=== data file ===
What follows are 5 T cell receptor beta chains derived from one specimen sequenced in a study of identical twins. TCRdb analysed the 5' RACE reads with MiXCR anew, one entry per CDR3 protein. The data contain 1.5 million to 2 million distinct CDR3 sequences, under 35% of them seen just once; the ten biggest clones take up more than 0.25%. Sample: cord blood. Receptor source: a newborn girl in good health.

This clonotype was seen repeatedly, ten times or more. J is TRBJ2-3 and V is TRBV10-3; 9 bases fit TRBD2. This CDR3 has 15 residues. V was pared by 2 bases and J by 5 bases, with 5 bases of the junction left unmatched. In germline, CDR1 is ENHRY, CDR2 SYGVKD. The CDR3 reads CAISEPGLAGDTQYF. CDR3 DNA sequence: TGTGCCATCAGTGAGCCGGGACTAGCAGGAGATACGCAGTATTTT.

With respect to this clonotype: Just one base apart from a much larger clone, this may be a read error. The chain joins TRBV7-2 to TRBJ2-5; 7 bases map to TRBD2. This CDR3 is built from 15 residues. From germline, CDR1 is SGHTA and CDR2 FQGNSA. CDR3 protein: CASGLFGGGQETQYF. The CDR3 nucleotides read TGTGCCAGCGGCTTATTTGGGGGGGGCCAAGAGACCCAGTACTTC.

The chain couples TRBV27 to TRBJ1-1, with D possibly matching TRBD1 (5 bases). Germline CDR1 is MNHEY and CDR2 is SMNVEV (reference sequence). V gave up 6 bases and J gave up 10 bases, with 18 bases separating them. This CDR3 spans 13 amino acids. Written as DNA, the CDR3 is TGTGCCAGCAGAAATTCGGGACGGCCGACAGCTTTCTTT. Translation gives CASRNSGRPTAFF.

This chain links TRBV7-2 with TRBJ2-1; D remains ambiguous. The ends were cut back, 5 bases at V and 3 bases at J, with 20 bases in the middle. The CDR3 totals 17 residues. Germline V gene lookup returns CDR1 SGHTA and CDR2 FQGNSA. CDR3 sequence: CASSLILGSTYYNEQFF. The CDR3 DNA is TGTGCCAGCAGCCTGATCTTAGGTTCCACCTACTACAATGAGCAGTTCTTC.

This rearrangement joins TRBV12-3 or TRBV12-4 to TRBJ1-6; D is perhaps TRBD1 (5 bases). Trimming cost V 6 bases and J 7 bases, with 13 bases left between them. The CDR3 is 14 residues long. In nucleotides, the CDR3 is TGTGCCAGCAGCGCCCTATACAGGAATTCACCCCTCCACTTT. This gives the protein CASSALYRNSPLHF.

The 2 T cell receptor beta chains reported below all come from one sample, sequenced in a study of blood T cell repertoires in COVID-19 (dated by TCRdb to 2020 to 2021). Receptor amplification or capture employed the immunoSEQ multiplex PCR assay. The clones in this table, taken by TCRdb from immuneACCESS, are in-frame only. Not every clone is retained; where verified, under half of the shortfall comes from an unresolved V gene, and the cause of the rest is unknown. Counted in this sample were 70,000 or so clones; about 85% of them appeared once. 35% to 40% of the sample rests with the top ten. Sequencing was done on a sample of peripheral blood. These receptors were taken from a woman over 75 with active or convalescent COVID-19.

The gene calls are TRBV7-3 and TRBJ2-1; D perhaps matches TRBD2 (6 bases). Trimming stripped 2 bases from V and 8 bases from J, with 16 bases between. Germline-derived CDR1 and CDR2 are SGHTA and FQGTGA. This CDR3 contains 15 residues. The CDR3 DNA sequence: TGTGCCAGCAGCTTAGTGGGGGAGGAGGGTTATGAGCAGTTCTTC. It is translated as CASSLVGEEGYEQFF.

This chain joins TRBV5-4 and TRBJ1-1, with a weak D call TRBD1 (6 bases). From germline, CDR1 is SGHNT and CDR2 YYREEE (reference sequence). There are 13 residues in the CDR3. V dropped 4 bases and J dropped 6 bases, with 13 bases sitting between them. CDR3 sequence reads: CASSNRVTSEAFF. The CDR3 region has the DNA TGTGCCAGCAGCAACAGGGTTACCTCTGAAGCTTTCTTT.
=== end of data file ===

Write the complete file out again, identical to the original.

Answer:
What follows are 5 T cell receptor beta chains derived from one specimen sequenced in a study of identical twins. TCRdb analysed the 5' RACE reads with MiXCR anew, one entry per CDR3 protein. The data contain 1.5 million to 2 million distinct CDR3 sequences, under 35% of them seen just once; the ten biggest clones take up more than 0.25%. Sample: cord blood. Receptor source: a newborn girl in good health.

This clonotype was seen repeatedly, ten times or more. J is TRBJ2-3 and V is TRBV10-3; 9 bases fit TRBD2. This CDR3 has 15 residues. V was pared by 2 bases and J by 5 bases, with 5 bases of the junction left unmatched. In germline, CDR1 is ENHRY, CDR2 SYGVKD. The CDR3 reads CAISEPGLAGDTQYF. CDR3 DNA sequence: TGTGCCATCAGTGAGCCGGGACTAGCAGGAGATACGCAGTATTTT.

With respect to this clonotype: Just one base apart from a much larger clone, this may be a read error. The chain joins TRBV7-2 to TRBJ2-5; 7 bases map to TRBD2. This CDR3 is built from 15 residues. From germline, CDR1 is SGHTA and CDR2 FQGNSA. CDR3 protein: CASGLFGGGQETQYF. The CDR3 nucleotides read TGTGCCAGCGGCTTATTTGGGGGGGGCCAAGAGACCCAGTACTTC.

The chain couples TRBV27 to TRBJ1-1, with D possibly matching TRBD1 (5 bases). Germline CDR1 is MNHEY and CDR2 is SMNVEV (reference sequence). V gave up 6 bases and J gave up 10 bases, with 18 bases separating them. This CDR3 spans 13 amino acids. Written as DNA, the CDR3 is TGTGCCAGCAGAAATTCGGGACGGCCGACAGCTTTCTTT. Translation gives CASRNSGRPTAFF.

This chain links TRBV7-2 with TRBJ2-1; D remains ambiguous. The ends were cut back, 5 bases at V and 3 bases at J, with 20 bases in the middle. The CDR3 totals 17 residues. Germline V gene lookup returns CDR1 SGHTA and CDR2 FQGNSA. CDR3 sequence: CASSLILGSTYYNEQFF. The CDR3 DNA is TGTGCCAGCAGCCTGATCTTAGGTTCCACCTACTACAATGAGCAGTTCTTC.

This rearrangement joins TRBV12-3 or TRBV12-4 to TRBJ1-6; D is perhaps TRBD1 (5 bases). Trimming cost V 6 bases and J 7 bases, with 13 bases left between them. The CDR3 is 14 residues long. In nucleotides, the CDR3 is TGTGCCAGCAGCGCCCTATACAGGAATTCACCCCTCCACTTT. This gives the protein CASSALYRNSPLHF.

The 2 T cell receptor beta chains reported below all come from one sample, sequenced in a study of blood T cell repertoires in COVID-19 (dated by TCRdb to 2020 to 2021). Receptor amplification or capture employed the immunoSEQ multiplex PCR assay. The clones in this table, taken by TCRdb from immuneACCESS, are in-frame only. Not every clone is retained; where verified, under half of the shortfall comes from an unresolved V gene, and the cause of the rest is unknown. Counted in this sample were 70,000 or so clones; about 85% of them appeared once. 35% to 40% of the sample rests with the top ten. Sequencing was done on a sample of peripheral blood. These receptors were taken from a woman over 75 with active or convalescent COVID-19.

The gene calls are TRBV7-3 and TRBJ2-1; D perhaps matches TRBD2 (6 bases). Trimming stripped 2 bases from V and 8 bases from J, with 16 bases between. Germline-derived CDR1 and CDR2 are SGHTA and FQGTGA. This CDR3 contains 15 residues. The CDR3 DNA sequence: TGTGCCAGCAGCTTAGTGGGGGAGGAGGGTTATGAGCAGTTCTTC. It is translated as CASSLVGEEGYEQFF.

This chain joins TRBV5-4 and TRBJ1-1, with a weak D call TRBD1 (6 bases). From germline, CDR1 is SGHNT and CDR2 YYREEE (reference sequence). There are 13 residues in the CDR3. V dropped 4 bases and J dropped 6 bases, with 13 bases sitting between them. CDR3 sequence reads: CASSNRVTSEAFF. The CDR3 region has the DNA TGTGCCAGCAGCAACAGGGTTACCTCTGAAGCTTTCTTT.